Project Details Minimising Environmental Impacts of Tyre and Road Wear Particles

Project No.:
Start Date:
01 January 2022
End Date:


Vast amounts of waste particles and chemicals are released in the environment due to wearing of tyres on roads, globally. In Europe alone, more than one million tons of tyre and road wear particles (TRWP) are released annually. The per-capita-mass emissions of TWRP range from 0.2 to 5.5 kg/yr ( Microplastics and chemicals associated with tyre wear are of a concern for their ecological and human health risks with some already reported to be toxic to aquatic organisms.

The key objective of this project is to organise two events, namely a technical symposium (2022) and subsequently a workshop (2023) to discuss the fate and effects of the tyre and road constituents in the environment, with a view to minimise their adverse impact. The intended outcome of this project is to bring together sound scientific information about the TWRP that is essential for minimising their environmental impact.


Tyre wear particles are considered as microplastics (MP). Huge amount of such MPs are released in the environment in the form of TWRP on roads globally. In Europe alone >1 million tons of tyre and road wear particles are released per year. Recent studies ( show that the annual emissions of tyre wear for numerous countries show per-capita-masses ranging from 0.2 to 5.5 kg/(capita).
MP particles are ingested by various organisms such as aquatic species. Chemicals associated with tyre wear their ecological as well as human health risks (via food chains) are of concern.
A recent (2020) article in Science ( highlighted that a tyre-rubber chemical 6PPD (N-(1,3-dimethylbutyl)-N′-phenyl-p-phenylenediamine), which is globally ubiquitous in road runoff, is highly toxic to salmon fish. The study found widespread occurrence of 6PPD-quinone (<0.3 to 19 micrograms per liter) at toxic concentrations (median lethal concentration of 0.8 ± 0.16 micrograms per liter) in roadway runoff and stormwater-affected creeks of the U.S. West Coast. This explained the so called “urban stream syndrome” – an acute mortality phenomenon that has affected Pacific Northwest coho salmon (Oncorhynchus kisutch) for decades. This has triggered global effort towards better understanding of the fate and effects of tyre wear constituents and chemicals.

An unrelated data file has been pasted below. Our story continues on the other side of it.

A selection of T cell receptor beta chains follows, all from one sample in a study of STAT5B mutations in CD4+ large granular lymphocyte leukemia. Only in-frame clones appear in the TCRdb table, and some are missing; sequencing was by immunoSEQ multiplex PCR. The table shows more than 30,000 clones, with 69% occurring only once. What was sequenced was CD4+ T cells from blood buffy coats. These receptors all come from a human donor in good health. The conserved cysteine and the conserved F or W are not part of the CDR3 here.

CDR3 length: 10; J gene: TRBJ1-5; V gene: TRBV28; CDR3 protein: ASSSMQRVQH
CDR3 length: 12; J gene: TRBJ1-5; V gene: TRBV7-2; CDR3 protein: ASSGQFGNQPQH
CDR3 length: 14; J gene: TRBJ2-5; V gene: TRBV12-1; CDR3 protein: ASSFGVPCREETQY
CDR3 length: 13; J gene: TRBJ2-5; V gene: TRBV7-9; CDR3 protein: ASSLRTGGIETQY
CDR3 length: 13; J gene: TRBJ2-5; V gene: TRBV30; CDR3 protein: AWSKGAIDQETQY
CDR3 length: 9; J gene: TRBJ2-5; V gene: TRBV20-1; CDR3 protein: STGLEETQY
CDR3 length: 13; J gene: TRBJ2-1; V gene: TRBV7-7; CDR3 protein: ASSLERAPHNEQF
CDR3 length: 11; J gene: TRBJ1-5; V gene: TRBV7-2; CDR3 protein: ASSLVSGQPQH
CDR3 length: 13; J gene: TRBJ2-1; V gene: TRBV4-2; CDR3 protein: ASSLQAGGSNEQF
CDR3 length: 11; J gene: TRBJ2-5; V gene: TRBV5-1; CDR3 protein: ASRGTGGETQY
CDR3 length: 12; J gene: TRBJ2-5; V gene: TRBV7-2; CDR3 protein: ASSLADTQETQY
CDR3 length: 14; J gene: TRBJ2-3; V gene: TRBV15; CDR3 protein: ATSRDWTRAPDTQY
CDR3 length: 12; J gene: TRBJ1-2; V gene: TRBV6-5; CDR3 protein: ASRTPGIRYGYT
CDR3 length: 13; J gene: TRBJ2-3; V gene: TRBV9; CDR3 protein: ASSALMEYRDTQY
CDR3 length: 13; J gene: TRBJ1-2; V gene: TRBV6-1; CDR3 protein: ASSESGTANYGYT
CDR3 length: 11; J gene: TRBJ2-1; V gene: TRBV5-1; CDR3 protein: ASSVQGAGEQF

Baensch-Baltruschat et al. (2020) reported ( that typically tyre tread contain 40-50 mass % as natural and synthetic rubber, 30-35 mass % as fillers (e.g. soot/black carbon, silica and chalk) and about 15 % softeners (oil and resins), and remaining 5-10 mass % as vulcanisation agents and additives including plasticiser, preservatives and other chemicals. Therefore, potentially the tyre wear particles can release a range of chemicals in the environment.

Chemistry of the Environment (Division VI) of IUPAC along with Polymer Division (Div IV) and Analytical Chemistry Division (Div V) has been making timely and authoritative contributions towards solutions to the interactable problems associated with waste materials including microplastics and chemicals associated with waste materials.
Tyre-wear constituents currently pose analytical challenges, as has been noted in a recent review on this topic by Baensch-Baltruschat et al. (2020) ( Therefore, the IUPAC Division VI and Korean Society of Analytical Science sponsored conference (APCE & CECE & ITP 2022) at Angkor Wat (Cambodia) on 6-10 November 2022 (;;, offers an excellent opportunity for the symposium. A workshop in 2023 would coincide with a suitable conference, to be identified. Division VI has a current project on microplastics (project 2019-026-2-600) which will serve as an excellent platform to build this project on. Therefore, the proposed symposium ‘Minimising Environmental Impacts of Tyre and Road Wear Particles’ aims to highlight how chemistry play a significant role in reducing environmental impacts of chemicals associated with wastes such as tyre chemicals and tyre wear particles. The symposium will includes topics which are relevant to the work and expertise located in the IUPAC Division of Chemistry and the Environment (Div VI) as well as IUPAC Analytical Chemistry (Div V) and Polymer Division (Div IV).


Page last update 3 Jan 2022